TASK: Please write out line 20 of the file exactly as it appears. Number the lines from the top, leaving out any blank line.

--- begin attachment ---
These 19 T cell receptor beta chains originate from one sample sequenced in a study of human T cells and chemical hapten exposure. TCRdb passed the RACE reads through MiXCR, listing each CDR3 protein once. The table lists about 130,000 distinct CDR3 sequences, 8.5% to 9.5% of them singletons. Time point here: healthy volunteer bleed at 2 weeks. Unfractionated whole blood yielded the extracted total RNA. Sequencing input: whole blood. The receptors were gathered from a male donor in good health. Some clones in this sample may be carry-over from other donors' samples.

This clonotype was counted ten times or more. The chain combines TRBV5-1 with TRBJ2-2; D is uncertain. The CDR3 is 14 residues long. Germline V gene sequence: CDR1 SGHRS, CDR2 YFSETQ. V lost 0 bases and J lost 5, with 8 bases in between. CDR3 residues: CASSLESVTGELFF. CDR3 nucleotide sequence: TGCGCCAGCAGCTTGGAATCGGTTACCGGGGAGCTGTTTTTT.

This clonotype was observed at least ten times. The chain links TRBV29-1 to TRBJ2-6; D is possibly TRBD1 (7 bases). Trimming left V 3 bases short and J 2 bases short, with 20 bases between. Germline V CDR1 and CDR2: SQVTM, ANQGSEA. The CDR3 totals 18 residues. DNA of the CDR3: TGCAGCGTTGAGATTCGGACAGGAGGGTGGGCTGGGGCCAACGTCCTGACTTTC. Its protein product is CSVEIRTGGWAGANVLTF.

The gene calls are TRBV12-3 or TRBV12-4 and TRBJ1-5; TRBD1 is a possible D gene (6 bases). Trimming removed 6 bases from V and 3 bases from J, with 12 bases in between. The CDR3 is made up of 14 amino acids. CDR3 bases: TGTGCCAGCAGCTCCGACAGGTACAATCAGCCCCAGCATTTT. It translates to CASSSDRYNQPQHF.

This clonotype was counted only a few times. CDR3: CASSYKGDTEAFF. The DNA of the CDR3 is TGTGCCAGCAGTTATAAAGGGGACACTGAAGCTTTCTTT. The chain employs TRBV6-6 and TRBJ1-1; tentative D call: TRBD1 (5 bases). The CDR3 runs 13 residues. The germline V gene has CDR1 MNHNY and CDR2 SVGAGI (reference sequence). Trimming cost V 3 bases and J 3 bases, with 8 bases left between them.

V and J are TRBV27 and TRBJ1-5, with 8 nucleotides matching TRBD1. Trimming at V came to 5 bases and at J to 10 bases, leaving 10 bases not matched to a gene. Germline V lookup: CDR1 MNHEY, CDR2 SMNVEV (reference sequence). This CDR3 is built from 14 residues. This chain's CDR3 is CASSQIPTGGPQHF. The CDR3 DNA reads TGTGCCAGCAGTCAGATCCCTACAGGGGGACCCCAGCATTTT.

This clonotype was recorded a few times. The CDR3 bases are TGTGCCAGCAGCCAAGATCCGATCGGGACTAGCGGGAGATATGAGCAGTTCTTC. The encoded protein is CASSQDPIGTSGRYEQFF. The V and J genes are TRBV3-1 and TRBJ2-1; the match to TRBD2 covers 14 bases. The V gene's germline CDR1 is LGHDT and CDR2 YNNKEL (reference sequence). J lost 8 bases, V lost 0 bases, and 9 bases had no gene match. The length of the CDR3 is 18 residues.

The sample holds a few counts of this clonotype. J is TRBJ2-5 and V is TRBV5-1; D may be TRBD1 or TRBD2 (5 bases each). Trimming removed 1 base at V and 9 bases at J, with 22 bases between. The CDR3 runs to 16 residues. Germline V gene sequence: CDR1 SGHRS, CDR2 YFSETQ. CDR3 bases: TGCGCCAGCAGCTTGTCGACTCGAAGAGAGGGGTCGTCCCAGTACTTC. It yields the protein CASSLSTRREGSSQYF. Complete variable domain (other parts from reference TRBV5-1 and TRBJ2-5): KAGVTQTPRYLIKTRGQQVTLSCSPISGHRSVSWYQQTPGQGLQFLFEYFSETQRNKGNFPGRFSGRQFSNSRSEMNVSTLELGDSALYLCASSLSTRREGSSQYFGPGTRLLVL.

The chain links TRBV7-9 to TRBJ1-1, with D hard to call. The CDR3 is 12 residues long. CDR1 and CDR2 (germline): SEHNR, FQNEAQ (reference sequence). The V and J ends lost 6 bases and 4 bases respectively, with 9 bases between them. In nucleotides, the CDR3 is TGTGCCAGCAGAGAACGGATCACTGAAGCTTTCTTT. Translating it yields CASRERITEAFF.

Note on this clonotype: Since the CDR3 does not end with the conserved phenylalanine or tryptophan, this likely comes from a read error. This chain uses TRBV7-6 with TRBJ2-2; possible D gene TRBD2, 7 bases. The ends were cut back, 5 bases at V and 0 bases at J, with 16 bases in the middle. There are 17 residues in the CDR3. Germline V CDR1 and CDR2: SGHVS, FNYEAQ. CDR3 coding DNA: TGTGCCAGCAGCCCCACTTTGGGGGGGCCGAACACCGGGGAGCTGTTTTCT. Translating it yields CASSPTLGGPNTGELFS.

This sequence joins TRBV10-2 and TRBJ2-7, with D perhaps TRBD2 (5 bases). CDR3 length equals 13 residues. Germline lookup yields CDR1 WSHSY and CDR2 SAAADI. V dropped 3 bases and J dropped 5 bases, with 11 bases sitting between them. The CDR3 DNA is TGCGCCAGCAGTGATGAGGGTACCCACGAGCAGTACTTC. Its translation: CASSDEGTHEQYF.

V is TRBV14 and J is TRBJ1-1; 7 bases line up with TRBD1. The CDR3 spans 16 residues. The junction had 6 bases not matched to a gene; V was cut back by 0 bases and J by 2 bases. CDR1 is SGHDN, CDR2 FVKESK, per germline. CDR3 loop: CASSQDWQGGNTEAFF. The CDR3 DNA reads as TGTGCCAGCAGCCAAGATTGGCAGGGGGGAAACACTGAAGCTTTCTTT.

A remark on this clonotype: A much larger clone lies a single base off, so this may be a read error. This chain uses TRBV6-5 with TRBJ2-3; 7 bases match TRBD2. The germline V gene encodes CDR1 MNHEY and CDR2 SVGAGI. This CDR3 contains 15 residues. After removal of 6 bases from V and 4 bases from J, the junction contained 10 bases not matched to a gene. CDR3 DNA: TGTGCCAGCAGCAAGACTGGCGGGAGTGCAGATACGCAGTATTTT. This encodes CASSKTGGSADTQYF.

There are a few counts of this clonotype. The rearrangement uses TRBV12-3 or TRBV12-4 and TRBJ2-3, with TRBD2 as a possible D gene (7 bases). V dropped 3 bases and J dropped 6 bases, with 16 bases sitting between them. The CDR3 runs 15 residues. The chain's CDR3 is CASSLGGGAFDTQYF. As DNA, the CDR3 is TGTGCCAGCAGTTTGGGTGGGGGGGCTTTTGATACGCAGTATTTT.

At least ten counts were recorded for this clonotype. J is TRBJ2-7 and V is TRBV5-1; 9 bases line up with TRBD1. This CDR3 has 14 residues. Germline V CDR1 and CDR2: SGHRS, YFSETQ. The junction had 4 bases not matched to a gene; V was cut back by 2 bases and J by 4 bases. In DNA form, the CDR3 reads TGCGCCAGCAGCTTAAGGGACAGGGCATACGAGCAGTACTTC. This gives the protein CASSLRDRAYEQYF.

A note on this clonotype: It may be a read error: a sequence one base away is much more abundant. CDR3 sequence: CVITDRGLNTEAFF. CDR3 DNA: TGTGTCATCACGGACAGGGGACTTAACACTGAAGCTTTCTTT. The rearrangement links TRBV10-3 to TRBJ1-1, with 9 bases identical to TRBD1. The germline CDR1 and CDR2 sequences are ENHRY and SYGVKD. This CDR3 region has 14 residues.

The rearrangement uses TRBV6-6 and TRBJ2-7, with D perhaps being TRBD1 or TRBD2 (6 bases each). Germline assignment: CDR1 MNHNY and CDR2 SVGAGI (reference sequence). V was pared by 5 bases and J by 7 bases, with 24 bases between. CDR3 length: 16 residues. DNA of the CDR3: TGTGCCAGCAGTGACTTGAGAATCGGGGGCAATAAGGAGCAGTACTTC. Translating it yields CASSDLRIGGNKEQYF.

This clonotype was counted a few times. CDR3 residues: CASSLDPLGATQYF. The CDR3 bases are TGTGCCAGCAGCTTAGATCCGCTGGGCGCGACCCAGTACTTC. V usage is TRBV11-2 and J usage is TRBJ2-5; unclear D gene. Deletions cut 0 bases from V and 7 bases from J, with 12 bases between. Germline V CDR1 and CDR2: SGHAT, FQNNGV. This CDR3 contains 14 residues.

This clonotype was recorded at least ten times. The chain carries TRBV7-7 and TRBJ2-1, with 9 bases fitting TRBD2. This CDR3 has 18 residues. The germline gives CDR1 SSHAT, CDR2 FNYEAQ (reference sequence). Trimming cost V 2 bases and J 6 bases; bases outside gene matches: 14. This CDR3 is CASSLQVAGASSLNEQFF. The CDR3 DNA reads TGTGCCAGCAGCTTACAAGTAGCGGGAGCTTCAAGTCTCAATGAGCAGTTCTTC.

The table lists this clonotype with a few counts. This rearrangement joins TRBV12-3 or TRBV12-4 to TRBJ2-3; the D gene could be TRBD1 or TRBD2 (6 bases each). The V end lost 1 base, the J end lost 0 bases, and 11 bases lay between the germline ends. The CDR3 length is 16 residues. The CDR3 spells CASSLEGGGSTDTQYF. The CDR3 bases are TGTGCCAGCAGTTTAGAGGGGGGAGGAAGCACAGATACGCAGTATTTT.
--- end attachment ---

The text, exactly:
The table lists this clonotype with a few counts. This rearrangement joins TRBV12-3 or TRBV12-4 to TRBJ2-3; the D gene could be TRBD1 or TRBD2 (6 bases each). The V end lost 1 base, the J end lost 0 bases, and 11 bases lay between the germline ends. The CDR3 length is 16 residues. The CDR3 spells CASSLEGGGSTDTQYF. The CDR3 bases are TGTGCCAGCAGTTTAGAGGGGGGAGGAAGCACAGATACGCAGTATTTT.